Banking executives have told DigFinthe opposite: that most providers don’t like to see their products get so transparently compared by independent sites, while insurance companies’ agents view comparers with suspicion – especially those agents selling complex, expensive policies that wither under scrutiny.
For two regional fintechs running the most high-profile comparison businesses, their business models are evolving to make themselves increasingly relevant to the financial institutions – as sources of lead generation, not just as sites where retail consumers can analyze products in relatively straightforward, apple-to-apple ways.
“We win by helping partners,” said Sam Allen, Hong Kong-based CEO at CompareAsia Group, whose brands include MoneyHero in Hong Kong, SingSaver, and others in five more markets. The company now serves around 5 million customers a month.
Transaction to information
The original argument by comparison sites was that they could drive new customers to banks and insurers. But that’s not enough, particularly if a transparent model attacks the fees and commissions that underpin the industry.
In response, CompareAsia is pivoting into a data company. “It’s about how to use data to deliver a more personalized service” to bank and insurance partners, Allen said.
The company has begun to automate some partners, connecting with them via APIs. This enables real-time approvals of loans, credit cards or other products, removing the need for a human to follow up. The more information a customer shares, the more likely they are to secure an automatic approval.
Allen says there are some providers that have automated with CompareAsia this way – but most have not, meaning consumers can only browse the website to compare rates, and then submit an application via the site and wait to hear back from the bank.
A trusted source?
Customer data is increasingly the focus at GoBear, too. Adrian Chng, who joined earlier this year as its Singapore-based CEO, says the business model is shifting from purely lead generation for banks and insurers, to a source of data about those users.
“In the future, a retail lender will use GoBear to assess and price risk,” Chng told DigFin. As products commoditize – a process quickened by greater transparency and simplicity – banks and insurers will compete more on how well they can evaluate a potential customer.
“We’re a data-analytics source for providers,” Chng said. “We see consumer behavior.” The company has been collecting user data from its roughly four million monthly users, including permissions to view social media and other digital footprints. Now it’s looking to roll out services to give its partners a way to use it.
“Financial institutions aren’t trusted with that kind of information, so we are bridging the gap,” Chng said, saying GoBear’s use of data helps consumers by getting them access to higher approval rates and preferential terms.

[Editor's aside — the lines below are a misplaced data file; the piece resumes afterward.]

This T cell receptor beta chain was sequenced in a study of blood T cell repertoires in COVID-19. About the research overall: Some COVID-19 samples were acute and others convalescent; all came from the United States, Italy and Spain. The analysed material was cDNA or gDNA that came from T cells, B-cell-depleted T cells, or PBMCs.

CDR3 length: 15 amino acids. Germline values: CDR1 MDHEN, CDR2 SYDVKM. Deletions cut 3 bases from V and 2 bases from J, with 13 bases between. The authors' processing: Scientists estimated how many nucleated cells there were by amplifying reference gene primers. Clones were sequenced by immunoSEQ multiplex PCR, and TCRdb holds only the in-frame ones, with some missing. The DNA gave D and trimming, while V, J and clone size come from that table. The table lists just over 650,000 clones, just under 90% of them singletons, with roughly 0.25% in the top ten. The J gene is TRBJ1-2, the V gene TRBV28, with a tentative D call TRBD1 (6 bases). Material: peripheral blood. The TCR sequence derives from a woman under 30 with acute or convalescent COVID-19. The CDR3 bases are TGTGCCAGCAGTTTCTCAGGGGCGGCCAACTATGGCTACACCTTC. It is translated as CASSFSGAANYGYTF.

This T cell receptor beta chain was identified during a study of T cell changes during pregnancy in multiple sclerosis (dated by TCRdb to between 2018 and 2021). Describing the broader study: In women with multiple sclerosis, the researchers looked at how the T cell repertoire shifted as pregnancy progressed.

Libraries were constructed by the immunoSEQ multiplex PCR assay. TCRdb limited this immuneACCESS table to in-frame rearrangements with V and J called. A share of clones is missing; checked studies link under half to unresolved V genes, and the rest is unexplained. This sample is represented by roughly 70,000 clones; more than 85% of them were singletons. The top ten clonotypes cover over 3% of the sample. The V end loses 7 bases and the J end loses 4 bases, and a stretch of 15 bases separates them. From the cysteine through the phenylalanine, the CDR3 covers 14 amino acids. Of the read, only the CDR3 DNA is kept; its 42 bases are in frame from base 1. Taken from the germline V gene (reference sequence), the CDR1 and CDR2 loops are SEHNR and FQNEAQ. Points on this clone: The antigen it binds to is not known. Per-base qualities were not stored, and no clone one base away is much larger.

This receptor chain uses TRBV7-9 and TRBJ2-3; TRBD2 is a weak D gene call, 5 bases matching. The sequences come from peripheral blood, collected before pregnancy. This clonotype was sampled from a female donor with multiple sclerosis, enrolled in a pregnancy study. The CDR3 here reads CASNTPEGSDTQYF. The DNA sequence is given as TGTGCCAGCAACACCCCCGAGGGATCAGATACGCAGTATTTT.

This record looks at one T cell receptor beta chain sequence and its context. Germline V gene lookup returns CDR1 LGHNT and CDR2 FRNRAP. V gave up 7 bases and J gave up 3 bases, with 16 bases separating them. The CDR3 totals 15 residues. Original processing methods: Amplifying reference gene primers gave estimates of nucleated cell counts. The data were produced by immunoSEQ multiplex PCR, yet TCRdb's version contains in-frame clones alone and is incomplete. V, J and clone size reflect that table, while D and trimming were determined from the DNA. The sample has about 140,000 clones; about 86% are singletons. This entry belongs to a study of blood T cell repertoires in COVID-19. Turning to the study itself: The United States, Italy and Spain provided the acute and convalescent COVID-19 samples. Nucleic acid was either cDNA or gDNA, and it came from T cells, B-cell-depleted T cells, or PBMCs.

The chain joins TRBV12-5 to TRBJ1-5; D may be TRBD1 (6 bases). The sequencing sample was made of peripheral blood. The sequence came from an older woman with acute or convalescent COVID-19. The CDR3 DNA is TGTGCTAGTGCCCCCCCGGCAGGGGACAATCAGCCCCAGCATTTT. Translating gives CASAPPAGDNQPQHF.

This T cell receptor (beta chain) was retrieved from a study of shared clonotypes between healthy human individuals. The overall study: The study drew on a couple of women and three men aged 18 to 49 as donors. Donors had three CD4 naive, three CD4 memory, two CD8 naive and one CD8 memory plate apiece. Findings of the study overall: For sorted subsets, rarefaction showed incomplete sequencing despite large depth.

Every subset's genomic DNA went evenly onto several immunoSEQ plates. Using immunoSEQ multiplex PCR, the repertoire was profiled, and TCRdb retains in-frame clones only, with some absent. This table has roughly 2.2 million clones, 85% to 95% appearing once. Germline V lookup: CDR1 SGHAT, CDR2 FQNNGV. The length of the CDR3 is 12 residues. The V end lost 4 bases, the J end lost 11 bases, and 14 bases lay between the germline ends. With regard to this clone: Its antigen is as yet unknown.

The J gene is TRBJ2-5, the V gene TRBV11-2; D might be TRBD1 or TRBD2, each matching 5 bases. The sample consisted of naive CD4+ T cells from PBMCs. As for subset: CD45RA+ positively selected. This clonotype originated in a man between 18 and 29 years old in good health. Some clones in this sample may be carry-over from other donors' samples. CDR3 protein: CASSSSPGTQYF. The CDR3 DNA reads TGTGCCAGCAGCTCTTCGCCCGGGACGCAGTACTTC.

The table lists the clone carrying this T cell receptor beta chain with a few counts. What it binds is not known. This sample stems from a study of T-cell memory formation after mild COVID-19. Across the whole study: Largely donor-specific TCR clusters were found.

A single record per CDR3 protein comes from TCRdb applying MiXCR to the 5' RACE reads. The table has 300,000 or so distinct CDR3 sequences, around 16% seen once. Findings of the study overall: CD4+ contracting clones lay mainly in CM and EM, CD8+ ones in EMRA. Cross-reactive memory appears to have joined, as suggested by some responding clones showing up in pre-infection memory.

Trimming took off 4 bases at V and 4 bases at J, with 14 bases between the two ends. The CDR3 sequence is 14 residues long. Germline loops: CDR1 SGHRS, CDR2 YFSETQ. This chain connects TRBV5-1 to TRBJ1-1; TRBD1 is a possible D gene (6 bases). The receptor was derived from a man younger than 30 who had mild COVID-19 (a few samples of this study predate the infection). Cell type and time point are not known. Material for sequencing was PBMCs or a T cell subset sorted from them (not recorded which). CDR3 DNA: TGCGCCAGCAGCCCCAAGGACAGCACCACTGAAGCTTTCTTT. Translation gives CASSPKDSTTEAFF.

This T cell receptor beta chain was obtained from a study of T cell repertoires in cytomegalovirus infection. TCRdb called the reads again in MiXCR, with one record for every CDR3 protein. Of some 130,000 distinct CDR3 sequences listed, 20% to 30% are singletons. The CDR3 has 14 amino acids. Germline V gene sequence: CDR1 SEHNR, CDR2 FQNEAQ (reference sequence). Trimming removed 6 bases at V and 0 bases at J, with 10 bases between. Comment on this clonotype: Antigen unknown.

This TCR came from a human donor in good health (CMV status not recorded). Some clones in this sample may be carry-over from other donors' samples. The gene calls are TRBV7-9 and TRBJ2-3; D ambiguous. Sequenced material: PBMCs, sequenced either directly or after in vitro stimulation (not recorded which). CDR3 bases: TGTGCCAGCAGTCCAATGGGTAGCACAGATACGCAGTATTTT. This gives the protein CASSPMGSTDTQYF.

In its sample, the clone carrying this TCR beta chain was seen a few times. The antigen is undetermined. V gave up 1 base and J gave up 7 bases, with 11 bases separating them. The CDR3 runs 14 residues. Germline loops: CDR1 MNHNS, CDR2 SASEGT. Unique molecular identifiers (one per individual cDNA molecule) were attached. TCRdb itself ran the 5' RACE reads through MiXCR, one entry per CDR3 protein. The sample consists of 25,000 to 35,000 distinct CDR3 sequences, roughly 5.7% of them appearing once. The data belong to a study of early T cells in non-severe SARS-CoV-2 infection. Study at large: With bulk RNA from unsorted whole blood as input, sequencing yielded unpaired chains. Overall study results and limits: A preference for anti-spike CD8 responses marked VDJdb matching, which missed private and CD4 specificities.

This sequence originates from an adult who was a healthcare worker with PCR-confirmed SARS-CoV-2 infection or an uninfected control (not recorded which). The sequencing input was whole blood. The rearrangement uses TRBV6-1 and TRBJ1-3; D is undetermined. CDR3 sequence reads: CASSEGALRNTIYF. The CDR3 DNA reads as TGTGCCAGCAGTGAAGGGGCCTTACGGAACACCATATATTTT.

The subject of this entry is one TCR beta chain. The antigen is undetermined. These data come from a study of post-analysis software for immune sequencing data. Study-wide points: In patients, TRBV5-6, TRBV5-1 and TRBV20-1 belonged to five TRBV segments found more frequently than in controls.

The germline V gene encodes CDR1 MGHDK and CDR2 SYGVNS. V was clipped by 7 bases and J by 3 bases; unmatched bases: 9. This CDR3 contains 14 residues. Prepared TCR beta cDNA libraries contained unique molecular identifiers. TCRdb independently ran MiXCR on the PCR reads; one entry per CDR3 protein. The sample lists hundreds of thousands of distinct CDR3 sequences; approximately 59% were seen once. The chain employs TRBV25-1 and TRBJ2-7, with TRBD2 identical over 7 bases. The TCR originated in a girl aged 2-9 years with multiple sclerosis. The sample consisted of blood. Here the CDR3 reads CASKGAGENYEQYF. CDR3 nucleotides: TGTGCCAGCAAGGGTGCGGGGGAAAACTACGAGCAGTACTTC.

A common challenge for these fintechs is how to work more closely with banks and insurers. Incorporating data into the business model requires partners to integrate their systems, and in some cases, upgrade their own I.T.
“Data requires infrastructure, warehousing, architecting,” said Sandy Lau, GoBear’s head of Hong Kong. “Banks have multiple data centers and they can’t just move it.”
CompareAsia’s Allen says integrating with partners requires them to improve their I.T. stack, as well as for comparison sites to jump through partners’ compliance hoops.
Will this change comparison sites’ revenue models?
For GoBear, the company is categorical: it won’t accept rebates or kickbacks or other inducements from financial service companies to favor a particular product or brand.
Allen says CompareAsia engages with providers on product design, but “We are mostly paid on a sales basis, which leads to a better outcome for users,” although he didn’t rule out special deals with partners.
So far, neither company has achieved the size of Asia’s biggest comparison site, Policybazaar, an Indian company focused on domestic insurance policies: it has over six million customers and annual revenues of $61 million (versus $1.2 million for GoBear, according to Crunchbase).
This may be because their two biggest markets are the heavily banked Hong Kong and Singapore: cities that are wealthy but with small populations, with consumers already tied into brick-and-mortar relationships. The companies are each operating in five other places, but their activities in these emerging markets are far more about education and awareness, with smaller sales volumes (although GoBear says its Thailand execution business is on par).
Both companies’ executives believe the advent of open banking and, in Hong Kong, virtual banking licenses will support their businesses. More online selling will mean a growing need for online sources of independent information…and, they expect, more demand among banks and insurers to reach customers through digital platforms.